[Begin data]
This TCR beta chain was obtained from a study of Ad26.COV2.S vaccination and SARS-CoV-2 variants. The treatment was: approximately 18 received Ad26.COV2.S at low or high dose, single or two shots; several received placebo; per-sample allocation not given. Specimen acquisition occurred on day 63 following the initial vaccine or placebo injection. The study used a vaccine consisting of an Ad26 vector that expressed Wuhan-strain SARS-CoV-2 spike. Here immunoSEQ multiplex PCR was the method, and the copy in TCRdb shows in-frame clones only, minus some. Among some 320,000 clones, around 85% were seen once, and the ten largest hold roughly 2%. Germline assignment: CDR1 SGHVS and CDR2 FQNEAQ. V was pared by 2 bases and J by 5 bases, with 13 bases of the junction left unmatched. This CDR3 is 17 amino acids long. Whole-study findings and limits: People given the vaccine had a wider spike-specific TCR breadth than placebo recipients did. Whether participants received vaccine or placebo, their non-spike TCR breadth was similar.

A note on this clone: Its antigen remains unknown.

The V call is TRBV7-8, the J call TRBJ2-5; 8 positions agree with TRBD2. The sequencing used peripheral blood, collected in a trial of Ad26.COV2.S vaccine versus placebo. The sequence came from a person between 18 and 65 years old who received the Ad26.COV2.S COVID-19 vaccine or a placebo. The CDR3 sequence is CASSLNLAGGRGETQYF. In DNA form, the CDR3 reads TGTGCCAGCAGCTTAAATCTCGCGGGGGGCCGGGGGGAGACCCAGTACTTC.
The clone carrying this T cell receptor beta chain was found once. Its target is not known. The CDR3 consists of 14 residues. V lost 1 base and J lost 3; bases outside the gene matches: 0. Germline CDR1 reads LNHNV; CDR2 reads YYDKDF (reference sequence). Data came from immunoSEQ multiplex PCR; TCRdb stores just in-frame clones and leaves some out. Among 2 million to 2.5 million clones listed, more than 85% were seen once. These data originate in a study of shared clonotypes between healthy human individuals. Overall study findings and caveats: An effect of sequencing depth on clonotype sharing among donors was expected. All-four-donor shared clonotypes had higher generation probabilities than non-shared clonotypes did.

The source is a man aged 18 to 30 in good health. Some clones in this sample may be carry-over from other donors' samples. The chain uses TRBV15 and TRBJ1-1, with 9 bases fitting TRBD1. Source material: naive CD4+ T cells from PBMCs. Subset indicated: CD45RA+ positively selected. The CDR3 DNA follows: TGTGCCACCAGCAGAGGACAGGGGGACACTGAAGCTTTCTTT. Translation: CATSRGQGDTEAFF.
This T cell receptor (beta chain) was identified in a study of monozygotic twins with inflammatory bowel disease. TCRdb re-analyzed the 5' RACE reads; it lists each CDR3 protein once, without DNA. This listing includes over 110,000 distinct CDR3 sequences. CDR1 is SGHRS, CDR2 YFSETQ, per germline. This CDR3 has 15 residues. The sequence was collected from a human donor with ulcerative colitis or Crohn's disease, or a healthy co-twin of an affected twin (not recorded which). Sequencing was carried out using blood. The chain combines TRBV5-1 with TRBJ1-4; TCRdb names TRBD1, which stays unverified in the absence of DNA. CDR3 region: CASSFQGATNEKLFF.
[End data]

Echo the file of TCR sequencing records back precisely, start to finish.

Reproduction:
This TCR beta chain was obtained from a study of Ad26.COV2.S vaccination and SARS-CoV-2 variants. The treatment was: approximately 18 received Ad26.COV2.S at low or high dose, single or two shots; several received placebo; per-sample allocation not given. Specimen acquisition occurred on day 63 following the initial vaccine or placebo injection. The study used a vaccine consisting of an Ad26 vector that expressed Wuhan-strain SARS-CoV-2 spike. Here immunoSEQ multiplex PCR was the method, and the copy in TCRdb shows in-frame clones only, minus some. Among some 320,000 clones, around 85% were seen once, and the ten largest hold roughly 2%. Germline assignment: CDR1 SGHVS and CDR2 FQNEAQ. V was pared by 2 bases and J by 5 bases, with 13 bases of the junction left unmatched. This CDR3 is 17 amino acids long. Whole-study findings and limits: People given the vaccine had a wider spike-specific TCR breadth than placebo recipients did. Whether participants received vaccine or placebo, their non-spike TCR breadth was similar.

A note on this clone: Its antigen remains unknown.

The V call is TRBV7-8, the J call TRBJ2-5; 8 positions agree with TRBD2. The sequencing used peripheral blood, collected in a trial of Ad26.COV2.S vaccine versus placebo. The sequence came from a person between 18 and 65 years old who received the Ad26.COV2.S COVID-19 vaccine or a placebo. The CDR3 sequence is CASSLNLAGGRGETQYF. In DNA form, the CDR3 reads TGTGCCAGCAGCTTAAATCTCGCGGGGGGCCGGGGGGAGACCCAGTACTTC.
The clone carrying this T cell receptor beta chain was found once. Its target is not known. The CDR3 consists of 14 residues. V lost 1 base and J lost 3; bases outside the gene matches: 0. Germline CDR1 reads LNHNV; CDR2 reads YYDKDF (reference sequence). Data came from immunoSEQ multiplex PCR; TCRdb stores just in-frame clones and leaves some out. Among 2 million to 2.5 million clones listed, more than 85% were seen once. These data originate in a study of shared clonotypes between healthy human individuals. Overall study findings and caveats: An effect of sequencing depth on clonotype sharing among donors was expected. All-four-donor shared clonotypes had higher generation probabilities than non-shared clonotypes did.

The source is a man aged 18 to 30 in good health. Some clones in this sample may be carry-over from other donors' samples. The chain uses TRBV15 and TRBJ1-1, with 9 bases fitting TRBD1. Source material: naive CD4+ T cells from PBMCs. Subset indicated: CD45RA+ positively selected. The CDR3 DNA follows: TGTGCCACCAGCAGAGGACAGGGGGACACTGAAGCTTTCTTT. Translation: CATSRGQGDTEAFF.
This T cell receptor (beta chain) was identified in a study of monozygotic twins with inflammatory bowel disease. TCRdb re-analyzed the 5' RACE reads; it lists each CDR3 protein once, without DNA. This listing includes over 110,000 distinct CDR3 sequences. CDR1 is SGHRS, CDR2 YFSETQ, per germline. This CDR3 has 15 residues. The sequence was collected from a human donor with ulcerative colitis or Crohn's disease, or a healthy co-twin of an affected twin (not recorded which). Sequencing was carried out using blood. The chain combines TRBV5-1 with TRBJ1-4; TCRdb names TRBD1, which stays unverified in the absence of DNA. CDR3 region: CASSFQGATNEKLFF.